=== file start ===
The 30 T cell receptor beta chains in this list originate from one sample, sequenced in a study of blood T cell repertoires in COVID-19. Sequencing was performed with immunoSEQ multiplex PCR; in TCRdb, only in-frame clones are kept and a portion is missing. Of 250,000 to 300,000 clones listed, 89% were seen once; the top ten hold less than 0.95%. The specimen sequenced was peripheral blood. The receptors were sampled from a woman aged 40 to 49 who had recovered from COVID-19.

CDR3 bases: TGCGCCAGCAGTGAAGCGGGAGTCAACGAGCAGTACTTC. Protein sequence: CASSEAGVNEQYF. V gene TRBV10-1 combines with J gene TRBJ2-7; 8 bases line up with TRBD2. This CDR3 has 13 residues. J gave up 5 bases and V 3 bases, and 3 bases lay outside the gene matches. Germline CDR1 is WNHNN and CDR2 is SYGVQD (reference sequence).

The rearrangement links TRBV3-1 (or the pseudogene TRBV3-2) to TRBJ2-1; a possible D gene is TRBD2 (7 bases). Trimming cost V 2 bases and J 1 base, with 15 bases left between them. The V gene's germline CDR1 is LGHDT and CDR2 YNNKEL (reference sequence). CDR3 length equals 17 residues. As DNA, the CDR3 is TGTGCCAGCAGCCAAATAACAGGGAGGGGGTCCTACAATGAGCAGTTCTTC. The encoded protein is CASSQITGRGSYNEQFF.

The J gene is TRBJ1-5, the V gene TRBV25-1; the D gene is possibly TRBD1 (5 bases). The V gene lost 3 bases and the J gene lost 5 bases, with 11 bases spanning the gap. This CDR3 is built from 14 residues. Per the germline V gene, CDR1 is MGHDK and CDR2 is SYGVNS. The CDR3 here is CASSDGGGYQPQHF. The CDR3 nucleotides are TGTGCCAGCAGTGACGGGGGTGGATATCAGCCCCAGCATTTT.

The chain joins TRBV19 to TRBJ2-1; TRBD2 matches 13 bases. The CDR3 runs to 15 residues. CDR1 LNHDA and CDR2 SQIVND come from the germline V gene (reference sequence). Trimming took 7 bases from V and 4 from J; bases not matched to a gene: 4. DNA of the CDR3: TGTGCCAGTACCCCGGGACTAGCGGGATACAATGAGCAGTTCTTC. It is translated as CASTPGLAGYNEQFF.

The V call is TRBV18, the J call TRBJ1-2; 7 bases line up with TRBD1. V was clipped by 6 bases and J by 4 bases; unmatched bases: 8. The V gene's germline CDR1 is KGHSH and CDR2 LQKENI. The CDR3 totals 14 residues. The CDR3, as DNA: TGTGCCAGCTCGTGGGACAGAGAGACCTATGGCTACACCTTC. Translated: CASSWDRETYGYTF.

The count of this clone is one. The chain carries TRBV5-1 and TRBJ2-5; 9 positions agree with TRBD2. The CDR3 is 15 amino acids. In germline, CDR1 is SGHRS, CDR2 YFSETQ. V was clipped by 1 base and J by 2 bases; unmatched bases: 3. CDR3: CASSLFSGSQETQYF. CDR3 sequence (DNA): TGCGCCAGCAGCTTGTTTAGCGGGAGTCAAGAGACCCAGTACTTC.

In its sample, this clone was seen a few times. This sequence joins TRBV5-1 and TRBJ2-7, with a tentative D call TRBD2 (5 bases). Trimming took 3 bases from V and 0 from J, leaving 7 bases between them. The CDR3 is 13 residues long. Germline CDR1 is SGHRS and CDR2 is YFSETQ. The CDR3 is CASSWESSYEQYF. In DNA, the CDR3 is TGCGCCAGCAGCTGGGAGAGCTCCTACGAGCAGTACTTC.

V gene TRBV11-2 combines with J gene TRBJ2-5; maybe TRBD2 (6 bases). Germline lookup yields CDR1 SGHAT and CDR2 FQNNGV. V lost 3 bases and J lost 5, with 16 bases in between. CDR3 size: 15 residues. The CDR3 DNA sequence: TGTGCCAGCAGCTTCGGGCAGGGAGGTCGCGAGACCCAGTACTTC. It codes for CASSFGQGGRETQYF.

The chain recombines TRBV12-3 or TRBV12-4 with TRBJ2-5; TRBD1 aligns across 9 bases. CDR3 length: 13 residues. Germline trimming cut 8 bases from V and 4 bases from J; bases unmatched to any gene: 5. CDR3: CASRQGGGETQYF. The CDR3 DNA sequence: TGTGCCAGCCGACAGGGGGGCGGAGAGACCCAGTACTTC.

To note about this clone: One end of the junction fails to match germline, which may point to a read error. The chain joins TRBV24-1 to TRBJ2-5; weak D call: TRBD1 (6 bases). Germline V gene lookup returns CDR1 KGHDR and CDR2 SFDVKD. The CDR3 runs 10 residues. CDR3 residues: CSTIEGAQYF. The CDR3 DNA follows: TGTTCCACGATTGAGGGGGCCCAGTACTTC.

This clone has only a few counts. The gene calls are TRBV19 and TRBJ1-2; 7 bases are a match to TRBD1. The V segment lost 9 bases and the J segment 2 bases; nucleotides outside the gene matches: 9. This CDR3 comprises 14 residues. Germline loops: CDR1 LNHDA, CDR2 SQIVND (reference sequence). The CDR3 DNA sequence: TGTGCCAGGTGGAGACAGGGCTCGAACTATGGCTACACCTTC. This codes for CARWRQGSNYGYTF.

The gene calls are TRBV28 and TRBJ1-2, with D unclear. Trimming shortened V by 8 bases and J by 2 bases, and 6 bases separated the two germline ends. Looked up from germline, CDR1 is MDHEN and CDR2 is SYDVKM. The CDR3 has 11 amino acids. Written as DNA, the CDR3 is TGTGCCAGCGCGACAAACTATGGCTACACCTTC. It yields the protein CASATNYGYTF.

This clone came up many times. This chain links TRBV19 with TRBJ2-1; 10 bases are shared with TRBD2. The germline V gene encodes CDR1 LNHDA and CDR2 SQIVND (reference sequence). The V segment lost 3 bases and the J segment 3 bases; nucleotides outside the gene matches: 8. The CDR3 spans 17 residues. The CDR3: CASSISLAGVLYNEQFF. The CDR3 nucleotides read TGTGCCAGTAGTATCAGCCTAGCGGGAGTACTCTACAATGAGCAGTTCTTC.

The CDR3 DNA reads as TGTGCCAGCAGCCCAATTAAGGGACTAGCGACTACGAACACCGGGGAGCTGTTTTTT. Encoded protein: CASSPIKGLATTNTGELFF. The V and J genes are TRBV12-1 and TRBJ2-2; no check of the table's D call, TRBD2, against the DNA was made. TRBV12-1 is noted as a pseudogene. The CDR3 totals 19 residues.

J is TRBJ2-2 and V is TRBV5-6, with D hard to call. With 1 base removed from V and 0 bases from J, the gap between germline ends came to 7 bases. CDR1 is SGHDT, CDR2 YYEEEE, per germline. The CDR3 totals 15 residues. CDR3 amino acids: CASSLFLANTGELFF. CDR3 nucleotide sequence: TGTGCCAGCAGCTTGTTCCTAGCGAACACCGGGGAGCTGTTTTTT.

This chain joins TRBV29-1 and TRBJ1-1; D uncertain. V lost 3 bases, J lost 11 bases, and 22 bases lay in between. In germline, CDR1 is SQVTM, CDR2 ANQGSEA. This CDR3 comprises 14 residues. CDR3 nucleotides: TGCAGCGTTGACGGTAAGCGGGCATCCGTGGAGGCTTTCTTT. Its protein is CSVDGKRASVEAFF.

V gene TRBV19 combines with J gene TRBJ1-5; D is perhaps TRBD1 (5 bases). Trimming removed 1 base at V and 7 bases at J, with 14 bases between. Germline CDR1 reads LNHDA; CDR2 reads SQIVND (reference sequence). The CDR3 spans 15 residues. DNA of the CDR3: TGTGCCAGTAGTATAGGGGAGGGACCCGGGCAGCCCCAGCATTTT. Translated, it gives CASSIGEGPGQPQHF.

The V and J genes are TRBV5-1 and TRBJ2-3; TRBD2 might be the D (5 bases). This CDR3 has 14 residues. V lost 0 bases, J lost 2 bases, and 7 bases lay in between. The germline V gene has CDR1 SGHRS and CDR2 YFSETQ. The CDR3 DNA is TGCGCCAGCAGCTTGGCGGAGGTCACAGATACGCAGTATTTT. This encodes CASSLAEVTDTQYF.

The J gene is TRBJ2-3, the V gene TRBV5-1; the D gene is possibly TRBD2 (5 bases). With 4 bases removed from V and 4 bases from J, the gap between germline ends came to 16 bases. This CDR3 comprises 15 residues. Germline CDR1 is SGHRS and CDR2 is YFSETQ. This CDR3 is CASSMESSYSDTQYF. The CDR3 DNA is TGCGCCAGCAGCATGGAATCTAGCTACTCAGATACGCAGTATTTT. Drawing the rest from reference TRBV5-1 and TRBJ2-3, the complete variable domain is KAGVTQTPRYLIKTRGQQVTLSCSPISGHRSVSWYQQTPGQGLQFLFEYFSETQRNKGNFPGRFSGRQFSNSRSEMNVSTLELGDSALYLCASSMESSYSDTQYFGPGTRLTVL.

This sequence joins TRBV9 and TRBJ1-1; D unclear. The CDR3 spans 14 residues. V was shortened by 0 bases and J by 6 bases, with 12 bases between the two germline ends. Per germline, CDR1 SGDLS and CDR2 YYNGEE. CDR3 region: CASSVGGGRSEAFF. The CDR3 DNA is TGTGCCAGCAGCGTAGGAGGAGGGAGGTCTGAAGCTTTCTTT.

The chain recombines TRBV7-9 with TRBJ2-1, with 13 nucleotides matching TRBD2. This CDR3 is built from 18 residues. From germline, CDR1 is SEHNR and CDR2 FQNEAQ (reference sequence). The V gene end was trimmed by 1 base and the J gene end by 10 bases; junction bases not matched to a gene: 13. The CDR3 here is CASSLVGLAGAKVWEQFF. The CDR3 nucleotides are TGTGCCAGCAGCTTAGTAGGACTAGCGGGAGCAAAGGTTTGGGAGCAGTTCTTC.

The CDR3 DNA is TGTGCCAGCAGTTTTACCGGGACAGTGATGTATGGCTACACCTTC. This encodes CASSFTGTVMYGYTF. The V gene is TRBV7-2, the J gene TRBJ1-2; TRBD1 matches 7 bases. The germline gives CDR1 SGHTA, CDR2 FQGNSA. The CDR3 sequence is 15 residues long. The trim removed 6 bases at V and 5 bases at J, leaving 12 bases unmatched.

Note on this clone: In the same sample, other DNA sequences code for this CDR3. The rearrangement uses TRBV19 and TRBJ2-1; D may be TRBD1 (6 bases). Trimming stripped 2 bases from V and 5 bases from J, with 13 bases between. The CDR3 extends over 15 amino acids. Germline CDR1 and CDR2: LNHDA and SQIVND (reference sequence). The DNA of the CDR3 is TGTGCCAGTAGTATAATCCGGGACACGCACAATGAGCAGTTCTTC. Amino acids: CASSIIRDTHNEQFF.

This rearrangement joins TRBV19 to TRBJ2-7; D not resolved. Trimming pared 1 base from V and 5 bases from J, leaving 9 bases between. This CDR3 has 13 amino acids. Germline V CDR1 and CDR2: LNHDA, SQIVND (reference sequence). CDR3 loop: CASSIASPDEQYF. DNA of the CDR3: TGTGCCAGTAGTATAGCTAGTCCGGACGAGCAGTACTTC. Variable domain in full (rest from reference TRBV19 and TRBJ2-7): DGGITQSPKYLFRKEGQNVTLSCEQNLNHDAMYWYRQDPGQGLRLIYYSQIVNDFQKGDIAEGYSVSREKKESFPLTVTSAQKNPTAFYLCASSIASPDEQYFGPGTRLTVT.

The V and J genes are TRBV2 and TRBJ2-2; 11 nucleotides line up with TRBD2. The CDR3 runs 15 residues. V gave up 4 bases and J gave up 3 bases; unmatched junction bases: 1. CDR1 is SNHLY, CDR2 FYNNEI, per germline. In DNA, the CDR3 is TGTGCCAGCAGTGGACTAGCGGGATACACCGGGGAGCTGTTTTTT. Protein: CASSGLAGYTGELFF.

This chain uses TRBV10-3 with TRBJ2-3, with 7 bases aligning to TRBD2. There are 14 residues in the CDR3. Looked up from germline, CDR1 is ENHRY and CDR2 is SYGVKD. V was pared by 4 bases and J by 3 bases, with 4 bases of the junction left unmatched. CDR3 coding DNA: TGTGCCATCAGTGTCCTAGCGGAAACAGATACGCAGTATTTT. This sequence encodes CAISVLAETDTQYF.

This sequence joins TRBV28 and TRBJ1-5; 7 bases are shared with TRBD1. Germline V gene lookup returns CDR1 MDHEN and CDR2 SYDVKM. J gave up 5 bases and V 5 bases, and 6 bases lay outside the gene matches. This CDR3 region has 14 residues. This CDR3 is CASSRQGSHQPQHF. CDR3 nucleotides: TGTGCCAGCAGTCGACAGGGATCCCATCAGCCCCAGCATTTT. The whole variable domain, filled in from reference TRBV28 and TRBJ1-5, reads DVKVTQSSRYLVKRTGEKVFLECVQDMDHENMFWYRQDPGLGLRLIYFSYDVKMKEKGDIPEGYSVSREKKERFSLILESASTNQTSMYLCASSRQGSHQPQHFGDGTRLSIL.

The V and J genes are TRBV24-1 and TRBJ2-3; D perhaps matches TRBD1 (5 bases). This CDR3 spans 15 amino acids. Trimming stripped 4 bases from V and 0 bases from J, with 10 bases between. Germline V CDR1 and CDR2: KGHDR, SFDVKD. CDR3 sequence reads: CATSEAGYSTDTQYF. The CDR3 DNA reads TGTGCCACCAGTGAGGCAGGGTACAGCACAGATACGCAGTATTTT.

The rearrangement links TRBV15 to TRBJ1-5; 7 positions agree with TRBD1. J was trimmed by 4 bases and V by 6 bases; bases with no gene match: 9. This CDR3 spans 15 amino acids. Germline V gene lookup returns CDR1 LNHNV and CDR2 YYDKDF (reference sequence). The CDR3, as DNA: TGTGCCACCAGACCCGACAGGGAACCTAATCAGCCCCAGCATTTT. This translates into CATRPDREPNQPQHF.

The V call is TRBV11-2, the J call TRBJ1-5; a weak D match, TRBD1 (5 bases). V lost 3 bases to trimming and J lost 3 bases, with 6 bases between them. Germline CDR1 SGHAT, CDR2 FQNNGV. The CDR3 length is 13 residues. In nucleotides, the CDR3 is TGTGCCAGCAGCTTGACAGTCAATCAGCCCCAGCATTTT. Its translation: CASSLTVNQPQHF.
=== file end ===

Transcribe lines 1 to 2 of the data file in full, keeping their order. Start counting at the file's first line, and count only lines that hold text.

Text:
The 30 T cell receptor beta chains in this list originate from one sample, sequenced in a study of blood T cell repertoires in COVID-19. Sequencing was performed with immunoSEQ multiplex PCR; in TCRdb, only in-frame clones are kept and a portion is missing. Of 250,000 to 300,000 clones listed, 89% were seen once; the top ten hold less than 0.95%. The specimen sequenced was peripheral blood. The receptors were sampled from a woman aged 40 to 49 who had recovered from COVID-19.

CDR3 bases: TGCGCCAGCAGTGAAGCGGGAGTCAACGAGCAGTACTTC. Protein sequence: CASSEAGVNEQYF. V gene TRBV10-1 combines with J gene TRBJ2-7; 8 bases line up with TRBD2. This CDR3 has 13 residues. J gave up 5 bases and V 3 bases, and 3 bases lay outside the gene matches. Germline CDR1 is WNHNN and CDR2 is SYGVQD (reference sequence).